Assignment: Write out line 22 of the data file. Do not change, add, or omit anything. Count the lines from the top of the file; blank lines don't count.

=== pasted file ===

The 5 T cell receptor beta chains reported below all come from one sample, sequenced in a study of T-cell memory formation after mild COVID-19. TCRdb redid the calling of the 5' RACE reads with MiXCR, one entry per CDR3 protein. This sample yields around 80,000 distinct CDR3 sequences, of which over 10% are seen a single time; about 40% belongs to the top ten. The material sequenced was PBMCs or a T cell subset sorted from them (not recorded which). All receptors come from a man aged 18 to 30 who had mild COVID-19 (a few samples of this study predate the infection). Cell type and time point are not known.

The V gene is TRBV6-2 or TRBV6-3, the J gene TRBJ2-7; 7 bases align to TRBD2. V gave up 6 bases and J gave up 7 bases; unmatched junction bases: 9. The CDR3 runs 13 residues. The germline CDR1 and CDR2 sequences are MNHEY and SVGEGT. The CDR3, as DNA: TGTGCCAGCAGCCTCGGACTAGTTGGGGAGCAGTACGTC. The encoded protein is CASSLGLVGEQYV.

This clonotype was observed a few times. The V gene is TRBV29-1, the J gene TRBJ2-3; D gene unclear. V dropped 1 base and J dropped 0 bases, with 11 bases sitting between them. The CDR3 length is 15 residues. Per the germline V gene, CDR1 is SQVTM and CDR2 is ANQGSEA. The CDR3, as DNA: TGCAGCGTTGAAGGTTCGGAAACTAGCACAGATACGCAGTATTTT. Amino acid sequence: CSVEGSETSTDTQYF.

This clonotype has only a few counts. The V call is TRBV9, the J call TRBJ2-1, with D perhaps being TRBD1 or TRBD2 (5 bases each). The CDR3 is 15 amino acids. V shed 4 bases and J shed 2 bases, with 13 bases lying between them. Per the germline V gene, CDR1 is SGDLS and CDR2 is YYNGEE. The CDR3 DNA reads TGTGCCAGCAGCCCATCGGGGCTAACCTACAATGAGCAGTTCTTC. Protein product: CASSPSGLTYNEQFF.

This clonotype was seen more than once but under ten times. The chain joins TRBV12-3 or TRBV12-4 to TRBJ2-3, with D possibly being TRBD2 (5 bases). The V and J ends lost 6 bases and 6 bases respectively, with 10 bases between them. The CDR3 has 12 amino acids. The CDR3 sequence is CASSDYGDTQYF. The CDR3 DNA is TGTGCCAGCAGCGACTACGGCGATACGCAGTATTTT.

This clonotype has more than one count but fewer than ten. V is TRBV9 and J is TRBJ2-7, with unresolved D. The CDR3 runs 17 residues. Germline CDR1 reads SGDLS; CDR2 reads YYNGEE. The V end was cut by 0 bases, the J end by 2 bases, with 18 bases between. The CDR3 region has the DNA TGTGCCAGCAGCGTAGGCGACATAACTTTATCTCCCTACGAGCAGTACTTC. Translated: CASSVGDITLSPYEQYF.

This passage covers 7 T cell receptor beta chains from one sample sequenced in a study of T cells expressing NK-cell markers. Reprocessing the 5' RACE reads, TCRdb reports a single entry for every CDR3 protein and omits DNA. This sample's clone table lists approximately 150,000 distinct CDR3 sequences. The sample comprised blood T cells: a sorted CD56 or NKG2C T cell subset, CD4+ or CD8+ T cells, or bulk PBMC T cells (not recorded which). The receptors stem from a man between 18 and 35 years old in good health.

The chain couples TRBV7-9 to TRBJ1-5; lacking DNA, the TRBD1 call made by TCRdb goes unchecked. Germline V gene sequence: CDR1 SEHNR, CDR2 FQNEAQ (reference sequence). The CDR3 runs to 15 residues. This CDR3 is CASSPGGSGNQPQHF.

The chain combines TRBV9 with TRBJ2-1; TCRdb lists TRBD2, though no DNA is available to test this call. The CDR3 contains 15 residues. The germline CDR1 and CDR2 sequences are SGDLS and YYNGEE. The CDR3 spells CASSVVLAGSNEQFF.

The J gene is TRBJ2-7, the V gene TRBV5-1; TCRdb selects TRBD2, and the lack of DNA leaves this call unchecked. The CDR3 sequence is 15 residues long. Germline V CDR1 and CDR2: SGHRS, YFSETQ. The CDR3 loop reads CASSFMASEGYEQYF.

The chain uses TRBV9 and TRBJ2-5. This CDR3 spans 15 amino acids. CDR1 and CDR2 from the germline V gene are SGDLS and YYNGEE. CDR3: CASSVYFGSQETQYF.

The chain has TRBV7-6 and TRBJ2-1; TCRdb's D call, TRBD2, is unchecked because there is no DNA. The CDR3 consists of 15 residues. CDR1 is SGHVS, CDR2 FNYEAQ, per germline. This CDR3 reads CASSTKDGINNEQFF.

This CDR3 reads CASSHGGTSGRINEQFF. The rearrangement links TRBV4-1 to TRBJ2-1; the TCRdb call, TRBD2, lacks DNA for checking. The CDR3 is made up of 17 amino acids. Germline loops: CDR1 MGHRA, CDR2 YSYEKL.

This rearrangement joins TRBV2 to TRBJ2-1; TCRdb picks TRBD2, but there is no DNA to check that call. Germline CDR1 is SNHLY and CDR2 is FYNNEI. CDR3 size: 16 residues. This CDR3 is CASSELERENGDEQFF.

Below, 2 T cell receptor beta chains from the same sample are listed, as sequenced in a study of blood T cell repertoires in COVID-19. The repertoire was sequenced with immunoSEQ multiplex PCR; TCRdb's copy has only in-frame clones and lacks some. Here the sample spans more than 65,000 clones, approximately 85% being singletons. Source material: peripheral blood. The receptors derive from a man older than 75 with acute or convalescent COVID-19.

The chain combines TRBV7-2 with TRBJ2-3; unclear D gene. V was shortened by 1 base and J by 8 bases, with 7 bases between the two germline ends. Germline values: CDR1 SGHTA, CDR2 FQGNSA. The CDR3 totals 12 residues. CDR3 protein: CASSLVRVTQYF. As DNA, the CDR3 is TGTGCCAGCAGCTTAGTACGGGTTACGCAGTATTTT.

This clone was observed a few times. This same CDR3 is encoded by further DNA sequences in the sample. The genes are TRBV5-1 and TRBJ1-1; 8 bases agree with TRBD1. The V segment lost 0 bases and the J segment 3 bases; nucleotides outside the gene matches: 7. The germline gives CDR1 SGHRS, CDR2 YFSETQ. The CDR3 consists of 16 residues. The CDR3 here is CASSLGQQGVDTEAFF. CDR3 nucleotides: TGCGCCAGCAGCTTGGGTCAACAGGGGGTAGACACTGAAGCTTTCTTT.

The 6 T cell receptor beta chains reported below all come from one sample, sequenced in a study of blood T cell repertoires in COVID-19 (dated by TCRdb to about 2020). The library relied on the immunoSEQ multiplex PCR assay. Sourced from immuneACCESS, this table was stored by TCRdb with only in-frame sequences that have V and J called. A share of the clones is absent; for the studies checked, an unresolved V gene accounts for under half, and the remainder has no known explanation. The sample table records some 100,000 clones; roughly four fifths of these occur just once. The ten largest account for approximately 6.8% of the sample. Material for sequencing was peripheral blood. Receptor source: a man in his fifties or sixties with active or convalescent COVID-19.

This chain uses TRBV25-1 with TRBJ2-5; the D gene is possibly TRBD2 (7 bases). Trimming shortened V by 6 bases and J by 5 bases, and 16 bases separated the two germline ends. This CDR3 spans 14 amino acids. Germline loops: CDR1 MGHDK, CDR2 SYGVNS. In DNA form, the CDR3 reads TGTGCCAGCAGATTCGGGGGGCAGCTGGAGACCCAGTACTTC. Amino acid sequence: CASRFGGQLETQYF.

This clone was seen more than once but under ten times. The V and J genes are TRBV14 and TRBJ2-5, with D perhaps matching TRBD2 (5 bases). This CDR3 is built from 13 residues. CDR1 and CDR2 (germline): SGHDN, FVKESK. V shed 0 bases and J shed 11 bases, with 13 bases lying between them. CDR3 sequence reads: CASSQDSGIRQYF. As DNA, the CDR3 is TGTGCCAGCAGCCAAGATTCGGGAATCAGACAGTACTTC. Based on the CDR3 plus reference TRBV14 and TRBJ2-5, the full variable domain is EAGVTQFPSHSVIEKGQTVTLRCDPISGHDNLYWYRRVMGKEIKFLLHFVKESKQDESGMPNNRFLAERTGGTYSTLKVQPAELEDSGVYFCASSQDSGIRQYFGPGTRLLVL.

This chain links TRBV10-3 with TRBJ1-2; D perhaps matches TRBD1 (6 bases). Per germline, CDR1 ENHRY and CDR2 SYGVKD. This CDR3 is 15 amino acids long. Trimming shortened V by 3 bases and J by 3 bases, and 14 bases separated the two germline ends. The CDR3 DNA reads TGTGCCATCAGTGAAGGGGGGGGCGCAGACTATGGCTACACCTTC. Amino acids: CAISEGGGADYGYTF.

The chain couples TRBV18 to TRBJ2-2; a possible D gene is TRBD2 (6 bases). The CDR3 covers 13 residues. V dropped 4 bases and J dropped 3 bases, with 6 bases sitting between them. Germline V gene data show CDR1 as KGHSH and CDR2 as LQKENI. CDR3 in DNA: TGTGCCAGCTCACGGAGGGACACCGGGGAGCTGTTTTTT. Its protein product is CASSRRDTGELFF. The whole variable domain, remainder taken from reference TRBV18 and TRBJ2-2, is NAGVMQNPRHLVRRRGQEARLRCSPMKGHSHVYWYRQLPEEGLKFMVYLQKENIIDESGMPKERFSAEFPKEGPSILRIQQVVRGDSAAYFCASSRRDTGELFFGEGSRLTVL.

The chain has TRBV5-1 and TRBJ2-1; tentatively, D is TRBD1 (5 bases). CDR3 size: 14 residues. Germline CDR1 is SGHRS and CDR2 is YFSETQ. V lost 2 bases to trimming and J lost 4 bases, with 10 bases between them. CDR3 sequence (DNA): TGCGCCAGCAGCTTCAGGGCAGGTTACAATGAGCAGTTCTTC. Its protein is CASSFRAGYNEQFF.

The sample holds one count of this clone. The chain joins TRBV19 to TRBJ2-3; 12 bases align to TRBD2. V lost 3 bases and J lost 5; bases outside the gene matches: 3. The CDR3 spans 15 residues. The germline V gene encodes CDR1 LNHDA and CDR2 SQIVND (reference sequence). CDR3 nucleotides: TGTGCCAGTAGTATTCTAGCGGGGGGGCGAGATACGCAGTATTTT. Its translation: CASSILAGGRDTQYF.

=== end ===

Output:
The chain couples TRBV18 to TRBJ2-2; a possible D gene is TRBD2 (6 bases). The CDR3 covers 13 residues. V dropped 4 bases and J dropped 3 bases, with 6 bases sitting between them. Germline V gene data show CDR1 as KGHSH and CDR2 as LQKENI. CDR3 in DNA: TGTGCCAGCTCACGGAGGGACACCGGGGAGCTGTTTTTT. Its protein product is CASSRRDTGELFF. The whole variable domain, remainder taken from reference TRBV18 and TRBJ2-2, is NAGVMQNPRHLVRRRGQEARLRCSPMKGHSHVYWYRQLPEEGLKFMVYLQKENIIDESGMPKERFSAEFPKEGPSILRIQQVVRGDSAAYFCASSRRDTGELFFGEGSRLTVL.